“This is a profoundly important case,” the federal judge wrote, “one that evokes the finest of our nation’s aspirations to give everyone equal opportunity and a fair shot.”

Based on scores from that civil service exam, the Police Department promoted 33 sergeants to lieutenant, including five Black sergeants, over six years. But the judge found that the written portion of the exam had a “racially disparate impact” and that the multiple-choice questions were not sufficiently job-related.

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That same judge upheld his previous ruling in 2017. The city appealed, and the matter is now before the Court of Appeals for the First Circuit.

In recent documents, the city argued that the court should reverse the previous ruling, saying “it is all but impossible to discern how such an exam was not ‘job related for the position in question’ — or, as this Court put it, ‘significantly correlated with an important element of work behavior.’”

The city’s lawyers said the plaintiffs do not challenge the fact that the knowledge tested in the 2008 exam was job-related.

“And as the district court found, the 2008 exam measured ‘an important element of work behavior,’ " read a recent filing.

Jeffrey Lopes, a detective who is president of the Massachusetts Association of Minority Law Enforcement Officers, said Boston has fought and lost this battle on multiple occasions.

“It makes no sense” that city officials are continuing the case, he said.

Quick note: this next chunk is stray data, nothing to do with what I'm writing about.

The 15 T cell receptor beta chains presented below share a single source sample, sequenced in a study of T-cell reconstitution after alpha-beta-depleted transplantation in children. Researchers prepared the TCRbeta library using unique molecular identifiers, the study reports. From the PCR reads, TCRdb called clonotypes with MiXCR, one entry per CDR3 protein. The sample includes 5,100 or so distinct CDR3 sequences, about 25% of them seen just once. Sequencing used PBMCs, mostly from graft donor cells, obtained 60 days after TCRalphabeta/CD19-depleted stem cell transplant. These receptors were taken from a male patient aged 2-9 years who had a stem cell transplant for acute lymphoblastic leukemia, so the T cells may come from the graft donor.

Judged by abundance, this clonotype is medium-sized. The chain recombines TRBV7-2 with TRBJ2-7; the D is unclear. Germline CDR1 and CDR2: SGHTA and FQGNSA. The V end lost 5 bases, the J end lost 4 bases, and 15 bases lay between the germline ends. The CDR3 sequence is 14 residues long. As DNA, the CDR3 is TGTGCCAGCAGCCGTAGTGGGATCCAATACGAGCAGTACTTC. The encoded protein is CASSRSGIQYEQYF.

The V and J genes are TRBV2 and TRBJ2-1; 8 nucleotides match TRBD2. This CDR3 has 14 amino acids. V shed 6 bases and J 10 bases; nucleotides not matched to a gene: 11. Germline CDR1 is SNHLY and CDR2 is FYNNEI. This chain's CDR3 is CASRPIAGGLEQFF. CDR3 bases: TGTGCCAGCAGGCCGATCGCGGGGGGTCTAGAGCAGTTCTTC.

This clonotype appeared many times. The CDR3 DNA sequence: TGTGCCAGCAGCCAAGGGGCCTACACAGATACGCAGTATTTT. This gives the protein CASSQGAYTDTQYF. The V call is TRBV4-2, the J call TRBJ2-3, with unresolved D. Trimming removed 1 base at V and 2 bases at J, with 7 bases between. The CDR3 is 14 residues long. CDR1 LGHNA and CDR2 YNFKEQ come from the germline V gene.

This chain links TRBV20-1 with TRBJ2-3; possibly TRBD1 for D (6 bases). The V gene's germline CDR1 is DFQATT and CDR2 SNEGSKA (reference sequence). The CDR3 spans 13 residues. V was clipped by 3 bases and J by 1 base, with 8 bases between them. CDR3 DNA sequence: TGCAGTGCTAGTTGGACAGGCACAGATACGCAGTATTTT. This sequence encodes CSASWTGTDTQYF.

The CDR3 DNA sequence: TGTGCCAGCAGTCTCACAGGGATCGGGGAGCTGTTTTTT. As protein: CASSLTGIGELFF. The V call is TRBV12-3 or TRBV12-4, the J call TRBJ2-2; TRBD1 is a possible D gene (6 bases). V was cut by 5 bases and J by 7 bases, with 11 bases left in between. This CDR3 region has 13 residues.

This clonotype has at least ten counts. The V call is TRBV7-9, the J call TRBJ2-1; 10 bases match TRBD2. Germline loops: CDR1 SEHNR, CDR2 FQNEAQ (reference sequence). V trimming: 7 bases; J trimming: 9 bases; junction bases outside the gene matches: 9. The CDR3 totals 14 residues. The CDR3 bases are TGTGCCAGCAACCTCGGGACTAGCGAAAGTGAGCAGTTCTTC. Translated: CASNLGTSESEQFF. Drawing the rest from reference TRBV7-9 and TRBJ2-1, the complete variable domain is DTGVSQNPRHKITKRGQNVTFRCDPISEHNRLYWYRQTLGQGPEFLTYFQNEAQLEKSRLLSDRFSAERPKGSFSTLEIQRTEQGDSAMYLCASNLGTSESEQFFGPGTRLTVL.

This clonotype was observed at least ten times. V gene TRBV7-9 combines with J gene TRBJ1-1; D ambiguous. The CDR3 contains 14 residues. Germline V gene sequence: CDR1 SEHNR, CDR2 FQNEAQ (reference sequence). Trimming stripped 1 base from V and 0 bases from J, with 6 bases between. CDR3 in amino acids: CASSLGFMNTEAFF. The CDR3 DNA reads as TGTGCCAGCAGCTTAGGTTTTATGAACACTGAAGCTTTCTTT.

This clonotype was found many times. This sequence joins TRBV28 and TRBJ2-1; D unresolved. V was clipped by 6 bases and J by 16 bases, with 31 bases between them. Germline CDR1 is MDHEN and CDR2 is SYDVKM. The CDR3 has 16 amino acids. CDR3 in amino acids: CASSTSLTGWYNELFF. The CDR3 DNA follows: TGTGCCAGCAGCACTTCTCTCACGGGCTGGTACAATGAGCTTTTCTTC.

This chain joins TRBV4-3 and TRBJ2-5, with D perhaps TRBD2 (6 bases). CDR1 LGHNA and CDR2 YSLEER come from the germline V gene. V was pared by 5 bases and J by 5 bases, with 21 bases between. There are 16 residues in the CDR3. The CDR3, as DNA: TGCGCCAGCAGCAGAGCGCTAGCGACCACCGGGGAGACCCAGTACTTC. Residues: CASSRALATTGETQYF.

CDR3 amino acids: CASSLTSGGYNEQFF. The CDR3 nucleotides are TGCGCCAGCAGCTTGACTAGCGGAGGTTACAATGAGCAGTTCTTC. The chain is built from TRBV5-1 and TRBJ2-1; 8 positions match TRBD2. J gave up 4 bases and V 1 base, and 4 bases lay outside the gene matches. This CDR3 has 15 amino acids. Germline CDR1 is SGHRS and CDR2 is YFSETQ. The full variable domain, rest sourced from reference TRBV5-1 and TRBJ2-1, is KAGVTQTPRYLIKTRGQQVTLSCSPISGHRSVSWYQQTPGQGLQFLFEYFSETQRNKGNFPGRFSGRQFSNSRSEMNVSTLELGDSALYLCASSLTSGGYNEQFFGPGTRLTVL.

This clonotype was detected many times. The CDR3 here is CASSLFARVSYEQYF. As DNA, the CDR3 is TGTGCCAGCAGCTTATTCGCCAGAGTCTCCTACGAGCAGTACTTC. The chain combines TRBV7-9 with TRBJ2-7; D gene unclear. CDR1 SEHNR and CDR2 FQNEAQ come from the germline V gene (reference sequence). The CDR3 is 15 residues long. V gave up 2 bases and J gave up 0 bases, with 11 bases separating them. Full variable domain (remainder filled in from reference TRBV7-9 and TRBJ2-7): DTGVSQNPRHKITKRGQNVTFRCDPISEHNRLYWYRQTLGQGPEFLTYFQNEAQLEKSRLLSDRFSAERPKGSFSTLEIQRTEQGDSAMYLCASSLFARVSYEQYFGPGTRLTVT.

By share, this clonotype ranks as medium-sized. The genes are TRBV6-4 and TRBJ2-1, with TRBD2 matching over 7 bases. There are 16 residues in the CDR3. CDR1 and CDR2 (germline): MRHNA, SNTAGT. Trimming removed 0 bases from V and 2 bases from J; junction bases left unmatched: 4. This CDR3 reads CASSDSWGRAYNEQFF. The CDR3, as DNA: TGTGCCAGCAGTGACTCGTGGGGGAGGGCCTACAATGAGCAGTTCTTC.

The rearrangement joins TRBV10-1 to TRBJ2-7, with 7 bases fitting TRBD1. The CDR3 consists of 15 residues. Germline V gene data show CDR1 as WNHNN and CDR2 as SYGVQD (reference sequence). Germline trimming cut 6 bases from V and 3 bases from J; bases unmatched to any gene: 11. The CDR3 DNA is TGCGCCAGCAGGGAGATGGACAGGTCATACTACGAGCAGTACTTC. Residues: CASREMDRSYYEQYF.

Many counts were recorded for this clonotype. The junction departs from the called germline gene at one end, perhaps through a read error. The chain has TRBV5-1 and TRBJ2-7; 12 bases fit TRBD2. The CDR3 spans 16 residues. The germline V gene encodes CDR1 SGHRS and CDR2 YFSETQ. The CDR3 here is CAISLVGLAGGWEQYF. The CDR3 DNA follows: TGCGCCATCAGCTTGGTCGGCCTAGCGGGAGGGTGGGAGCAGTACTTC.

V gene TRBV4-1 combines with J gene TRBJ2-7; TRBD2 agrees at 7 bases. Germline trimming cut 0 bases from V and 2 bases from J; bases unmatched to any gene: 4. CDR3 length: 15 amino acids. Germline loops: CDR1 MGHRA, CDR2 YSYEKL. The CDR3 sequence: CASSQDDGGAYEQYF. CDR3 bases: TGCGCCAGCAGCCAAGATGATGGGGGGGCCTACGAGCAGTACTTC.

Given the discussions about reform and the importance of equity, he said it was hypocritical to continue the litigation.

“You’re pretty much saying you’re OK with a discriminatory practice,” he said.

Sophia L. Hall, supervising attorney for Lawyers for Civil Rights, which filed an amicus brief in the case, said it’s “yet another example of the City of Boston expending taxpayer dollars to defend against and prolong legally recognized systemic discrimination.”

“It is my hope that a new mayor will work with communities of color to support their advancement opportunities rather than continue the trend of reinforcing glass ceilings,” she said in a statement.

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Last month, the Department of Justice weighed in — firmly against the city. In a brief, the department argued that the city is wrong to defend the exam and wrong to try not to pay the nearly $500,000 awarded to the officers who sued.

Adrian Walker of the Globe staff contributed to this report.






Danny McDonald can be reached at daniel.mcdonald@globe.com. Follow him on Twitter @Danny__McDonald.